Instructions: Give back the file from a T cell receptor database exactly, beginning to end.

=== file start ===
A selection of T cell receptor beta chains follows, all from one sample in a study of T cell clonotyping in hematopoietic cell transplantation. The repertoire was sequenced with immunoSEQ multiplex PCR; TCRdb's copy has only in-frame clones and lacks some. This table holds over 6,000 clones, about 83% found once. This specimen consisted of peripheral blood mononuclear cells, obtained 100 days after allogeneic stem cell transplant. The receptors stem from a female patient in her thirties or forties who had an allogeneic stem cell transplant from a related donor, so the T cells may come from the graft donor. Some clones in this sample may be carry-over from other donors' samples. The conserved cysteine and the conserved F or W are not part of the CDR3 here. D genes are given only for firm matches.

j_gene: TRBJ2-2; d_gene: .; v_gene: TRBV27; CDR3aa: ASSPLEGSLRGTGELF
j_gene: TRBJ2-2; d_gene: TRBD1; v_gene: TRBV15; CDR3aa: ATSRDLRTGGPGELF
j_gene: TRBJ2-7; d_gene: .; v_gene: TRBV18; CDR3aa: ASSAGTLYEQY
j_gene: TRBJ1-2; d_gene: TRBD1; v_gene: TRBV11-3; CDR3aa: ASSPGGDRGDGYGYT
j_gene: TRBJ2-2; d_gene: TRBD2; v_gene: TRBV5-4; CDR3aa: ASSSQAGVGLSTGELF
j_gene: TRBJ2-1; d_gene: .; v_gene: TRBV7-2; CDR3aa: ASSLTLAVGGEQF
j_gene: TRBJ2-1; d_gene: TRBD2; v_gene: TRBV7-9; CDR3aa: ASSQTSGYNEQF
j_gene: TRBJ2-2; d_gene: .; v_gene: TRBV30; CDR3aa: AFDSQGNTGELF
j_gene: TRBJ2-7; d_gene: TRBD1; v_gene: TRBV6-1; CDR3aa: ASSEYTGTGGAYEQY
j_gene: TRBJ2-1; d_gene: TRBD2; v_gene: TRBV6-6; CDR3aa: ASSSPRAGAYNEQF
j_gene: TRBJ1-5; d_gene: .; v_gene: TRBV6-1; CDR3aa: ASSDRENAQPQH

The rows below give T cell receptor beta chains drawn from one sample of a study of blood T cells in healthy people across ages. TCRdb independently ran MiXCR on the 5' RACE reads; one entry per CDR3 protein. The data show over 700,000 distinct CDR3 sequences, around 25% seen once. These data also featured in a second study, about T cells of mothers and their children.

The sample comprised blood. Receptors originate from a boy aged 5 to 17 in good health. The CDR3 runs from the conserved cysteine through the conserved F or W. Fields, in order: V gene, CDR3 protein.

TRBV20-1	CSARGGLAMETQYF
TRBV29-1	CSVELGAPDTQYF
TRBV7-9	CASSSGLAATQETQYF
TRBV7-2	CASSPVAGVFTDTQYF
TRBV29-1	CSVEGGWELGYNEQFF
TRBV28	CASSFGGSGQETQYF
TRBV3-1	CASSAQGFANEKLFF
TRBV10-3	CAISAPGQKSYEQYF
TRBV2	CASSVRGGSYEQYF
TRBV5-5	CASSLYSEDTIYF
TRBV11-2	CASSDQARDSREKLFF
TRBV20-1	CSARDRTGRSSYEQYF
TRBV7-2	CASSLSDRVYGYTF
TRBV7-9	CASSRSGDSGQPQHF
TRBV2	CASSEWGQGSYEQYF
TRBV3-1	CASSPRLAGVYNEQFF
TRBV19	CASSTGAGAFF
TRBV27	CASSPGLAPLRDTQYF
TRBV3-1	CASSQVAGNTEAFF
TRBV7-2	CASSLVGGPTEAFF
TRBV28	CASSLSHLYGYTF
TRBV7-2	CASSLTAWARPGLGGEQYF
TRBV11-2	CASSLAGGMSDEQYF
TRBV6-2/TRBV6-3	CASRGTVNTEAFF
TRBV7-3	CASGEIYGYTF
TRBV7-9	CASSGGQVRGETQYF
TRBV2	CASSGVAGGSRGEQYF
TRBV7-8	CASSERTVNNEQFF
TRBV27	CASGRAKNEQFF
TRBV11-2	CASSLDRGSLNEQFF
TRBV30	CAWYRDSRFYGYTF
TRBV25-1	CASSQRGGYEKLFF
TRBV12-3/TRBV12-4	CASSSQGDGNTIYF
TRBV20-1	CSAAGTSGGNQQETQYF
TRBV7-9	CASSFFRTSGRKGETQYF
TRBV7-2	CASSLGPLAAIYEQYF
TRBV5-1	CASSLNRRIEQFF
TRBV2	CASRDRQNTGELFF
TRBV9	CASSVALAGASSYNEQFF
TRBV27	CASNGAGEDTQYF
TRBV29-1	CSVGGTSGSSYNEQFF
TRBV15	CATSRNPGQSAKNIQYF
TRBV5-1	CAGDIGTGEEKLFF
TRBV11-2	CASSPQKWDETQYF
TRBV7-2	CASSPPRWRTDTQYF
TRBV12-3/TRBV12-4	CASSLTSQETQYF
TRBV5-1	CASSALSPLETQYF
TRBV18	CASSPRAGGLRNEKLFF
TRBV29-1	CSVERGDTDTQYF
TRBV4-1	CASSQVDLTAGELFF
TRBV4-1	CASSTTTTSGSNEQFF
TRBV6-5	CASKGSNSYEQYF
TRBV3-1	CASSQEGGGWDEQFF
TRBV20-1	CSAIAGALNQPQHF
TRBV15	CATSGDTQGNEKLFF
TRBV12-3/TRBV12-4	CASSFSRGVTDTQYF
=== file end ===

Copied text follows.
A selection of T cell receptor beta chains follows, all from one sample in a study of T cell clonotyping in hematopoietic cell transplantation. The repertoire was sequenced with immunoSEQ multiplex PCR; TCRdb's copy has only in-frame clones and lacks some. This table holds over 6,000 clones, about 83% found once. This specimen consisted of peripheral blood mononuclear cells, obtained 100 days after allogeneic stem cell transplant. The receptors stem from a female patient in her thirties or forties who had an allogeneic stem cell transplant from a related donor, so the T cells may come from the graft donor. Some clones in this sample may be carry-over from other donors' samples. The conserved cysteine and the conserved F or W are not part of the CDR3 here. D genes are given only for firm matches.

j_gene: TRBJ2-2; d_gene: .; v_gene: TRBV27; CDR3aa: ASSPLEGSLRGTGELF
j_gene: TRBJ2-2; d_gene: TRBD1; v_gene: TRBV15; CDR3aa: ATSRDLRTGGPGELF
j_gene: TRBJ2-7; d_gene: .; v_gene: TRBV18; CDR3aa: ASSAGTLYEQY
j_gene: TRBJ1-2; d_gene: TRBD1; v_gene: TRBV11-3; CDR3aa: ASSPGGDRGDGYGYT
j_gene: TRBJ2-2; d_gene: TRBD2; v_gene: TRBV5-4; CDR3aa: ASSSQAGVGLSTGELF
j_gene: TRBJ2-1; d_gene: .; v_gene: TRBV7-2; CDR3aa: ASSLTLAVGGEQF
j_gene: TRBJ2-1; d_gene: TRBD2; v_gene: TRBV7-9; CDR3aa: ASSQTSGYNEQF
j_gene: TRBJ2-2; d_gene: .; v_gene: TRBV30; CDR3aa: AFDSQGNTGELF
j_gene: TRBJ2-7; d_gene: TRBD1; v_gene: TRBV6-1; CDR3aa: ASSEYTGTGGAYEQY
j_gene: TRBJ2-1; d_gene: TRBD2; v_gene: TRBV6-6; CDR3aa: ASSSPRAGAYNEQF
j_gene: TRBJ1-5; d_gene: .; v_gene: TRBV6-1; CDR3aa: ASSDRENAQPQH

The rows below give T cell receptor beta chains drawn from one sample of a study of blood T cells in healthy people across ages. TCRdb independently ran MiXCR on the 5' RACE reads; one entry per CDR3 protein. The data show over 700,000 distinct CDR3 sequences, around 25% seen once. These data also featured in a second study, about T cells of mothers and their children.

The sample comprised blood. Receptors originate from a boy aged 5 to 17 in good health. The CDR3 runs from the conserved cysteine through the conserved F or W. Fields, in order: V gene, CDR3 protein.

TRBV20-1	CSARGGLAMETQYF
TRBV29-1	CSVELGAPDTQYF
TRBV7-9	CASSSGLAATQETQYF
TRBV7-2	CASSPVAGVFTDTQYF
TRBV29-1	CSVEGGWELGYNEQFF
TRBV28	CASSFGGSGQETQYF
TRBV3-1	CASSAQGFANEKLFF
TRBV10-3	CAISAPGQKSYEQYF
TRBV2	CASSVRGGSYEQYF
TRBV5-5	CASSLYSEDTIYF
TRBV11-2	CASSDQARDSREKLFF
TRBV20-1	CSARDRTGRSSYEQYF
TRBV7-2	CASSLSDRVYGYTF
TRBV7-9	CASSRSGDSGQPQHF
TRBV2	CASSEWGQGSYEQYF
TRBV3-1	CASSPRLAGVYNEQFF
TRBV19	CASSTGAGAFF
TRBV27	CASSPGLAPLRDTQYF
TRBV3-1	CASSQVAGNTEAFF
TRBV7-2	CASSLVGGPTEAFF
TRBV28	CASSLSHLYGYTF
TRBV7-2	CASSLTAWARPGLGGEQYF
TRBV11-2	CASSLAGGMSDEQYF
TRBV6-2/TRBV6-3	CASRGTVNTEAFF
TRBV7-3	CASGEIYGYTF
TRBV7-9	CASSGGQVRGETQYF
TRBV2	CASSGVAGGSRGEQYF
TRBV7-8	CASSERTVNNEQFF
TRBV27	CASGRAKNEQFF
TRBV11-2	CASSLDRGSLNEQFF
TRBV30	CAWYRDSRFYGYTF
TRBV25-1	CASSQRGGYEKLFF
TRBV12-3/TRBV12-4	CASSSQGDGNTIYF
TRBV20-1	CSAAGTSGGNQQETQYF
TRBV7-9	CASSFFRTSGRKGETQYF
TRBV7-2	CASSLGPLAAIYEQYF
TRBV5-1	CASSLNRRIEQFF
TRBV2	CASRDRQNTGELFF
TRBV9	CASSVALAGASSYNEQFF
TRBV27	CASNGAGEDTQYF
TRBV29-1	CSVGGTSGSSYNEQFF
TRBV15	CATSRNPGQSAKNIQYF
TRBV5-1	CAGDIGTGEEKLFF
TRBV11-2	CASSPQKWDETQYF
TRBV7-2	CASSPPRWRTDTQYF
TRBV12-3/TRBV12-4	CASSLTSQETQYF
TRBV5-1	CASSALSPLETQYF
TRBV18	CASSPRAGGLRNEKLFF
TRBV29-1	CSVERGDTDTQYF
TRBV4-1	CASSQVDLTAGELFF
TRBV4-1	CASSTTTTSGSNEQFF
TRBV6-5	CASKGSNSYEQYF
TRBV3-1	CASSQEGGGWDEQFF
TRBV20-1	CSAIAGALNQPQHF
TRBV15	CATSGDTQGNEKLFF
TRBV12-3/TRBV12-4	CASSFSRGVTDTQYF